We’ve covered several “protective films” for iPods; these clear films provide scratch protection — though no shock protection — while letting your iPod look like an iPod. In the past, our favorite such product has been Power Support’s Crystal Film Set. But ShieldZone’s InvisibleShield is a step up the protection ladder, both because it covers nearly all of your iPod and because its film is the toughest I’ve seen. (Note that I tested the InvisibleShield for fifth-generation [5G] iPod; I have not tested other versions.)
According to ShieldZone, the InvisibleShield film “is made from a film originally made to protect military helicopter blades…a clear, urethane plastic…with unique properties that allow it to provide self-healing qualities and unparalleled abrasion resistance.” Although I can’t attest to the material makeup of the film, I can tell you that it offers impressively protective. When applied to one of our iPods, I was surprised by how rugged the film was — whether bouncing around inside a pocket with keys and coins, or tossed in a bag with a bunch of other metal and plastic gadgets, our iPod was impervious to scratches and scuffs. Even the film itself came through unscathed; other films, even when offering good protection, often show signs of abuse themselves.
Even attempts at purposely damaging the InvisibleShield were largely thwarted. Dragging a key across the back of a Shielded 5G iPod left no scratches, and it was only after dragging scissors over the film that the film itself showed residual marks — and those were faint and didn’t compromise the film’s protectiveness. (To be fair, I wasn’t applying significant force; however, it was enough pressure to badly scratch an unprotected iPod.) Overall, the InvisibleShield is protective enough to absorb most of the scratch-and-scrape abuse the typical iPod is subjected to, and durable enough that you won’t have to buy a new Shield every few months.
So what’s the downside? There are two. First, unlike most other films, the InvisibleShield’s surface isn’t completely smooth; although you can see your iPod’s screen clearly, with minimal distortion, there’s a slight bit of texture to the entire iPod, noticeable mainly when viewing its surfaces at an angle.
The second issue is the installation process, which is more difficult than that of many other “film” products. The Invisible Shield is very flexible before application; you wet each piece with the included spray solution, position it, and then use the included plastic tool to “squeegee out” bubbles. It sounds simple, but each piece needs to be positioned precisely, which isn’t necessarily easy, especially when the pieces begin to dry. For example, the InvisibleShield for fifth-generation iPods is composed of four pieces: one each for the Center button; the Click Wheel; the screen and front section; and the back and sides. The latter piece is especially difficult to apply, as it folds over each side and wraps around the iPod’s corners. (The InvisibleShield for 5G iPods covers all but small patches on the rear corners; the thin edge of the iPod’s front face; and openings for the iPod’s headphone jack, hold switch, and dock-connector port.)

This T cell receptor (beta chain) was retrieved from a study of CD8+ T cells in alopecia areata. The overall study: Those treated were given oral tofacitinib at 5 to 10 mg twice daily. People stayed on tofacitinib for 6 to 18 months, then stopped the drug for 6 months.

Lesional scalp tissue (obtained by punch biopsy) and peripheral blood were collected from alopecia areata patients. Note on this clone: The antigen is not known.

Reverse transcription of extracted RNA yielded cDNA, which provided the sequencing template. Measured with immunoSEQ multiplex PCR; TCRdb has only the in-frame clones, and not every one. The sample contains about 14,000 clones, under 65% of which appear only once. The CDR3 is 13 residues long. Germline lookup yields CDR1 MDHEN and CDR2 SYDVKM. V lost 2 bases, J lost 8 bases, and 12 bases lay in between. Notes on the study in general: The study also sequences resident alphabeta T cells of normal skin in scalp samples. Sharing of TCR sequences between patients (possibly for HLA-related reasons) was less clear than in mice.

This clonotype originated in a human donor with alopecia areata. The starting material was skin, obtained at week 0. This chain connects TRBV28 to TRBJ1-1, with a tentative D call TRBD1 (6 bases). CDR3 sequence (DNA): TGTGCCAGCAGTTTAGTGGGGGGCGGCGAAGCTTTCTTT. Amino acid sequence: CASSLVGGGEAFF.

To help make this installation process easier, I recommend ignoring the included directions and instead using the installation video provided on the ShieldZone Web site; I found this demonstration video to be easier to follow, and you won’t be left wondering if you’re doing everything right. (Note that even after installing an InvisibleShield correctly, it can be difficult to push out the smallest air bubbles. Thankfully, many of these bubbles magically disappear after 24 hours or so and the film will look much better than it did the previous day.)
That said, the InvisibleShield’s challenging installation process is worth the trouble if you want to keep your iPod safe from blemishes without having to put it in a bulky case. And the film is thin enough that you can put a Shielded iPod inside such a case for those times you need protection against shocks and bumps. Nor will the film prevent you from placing your iPod in dock-cradle accessories.–Dan Frakes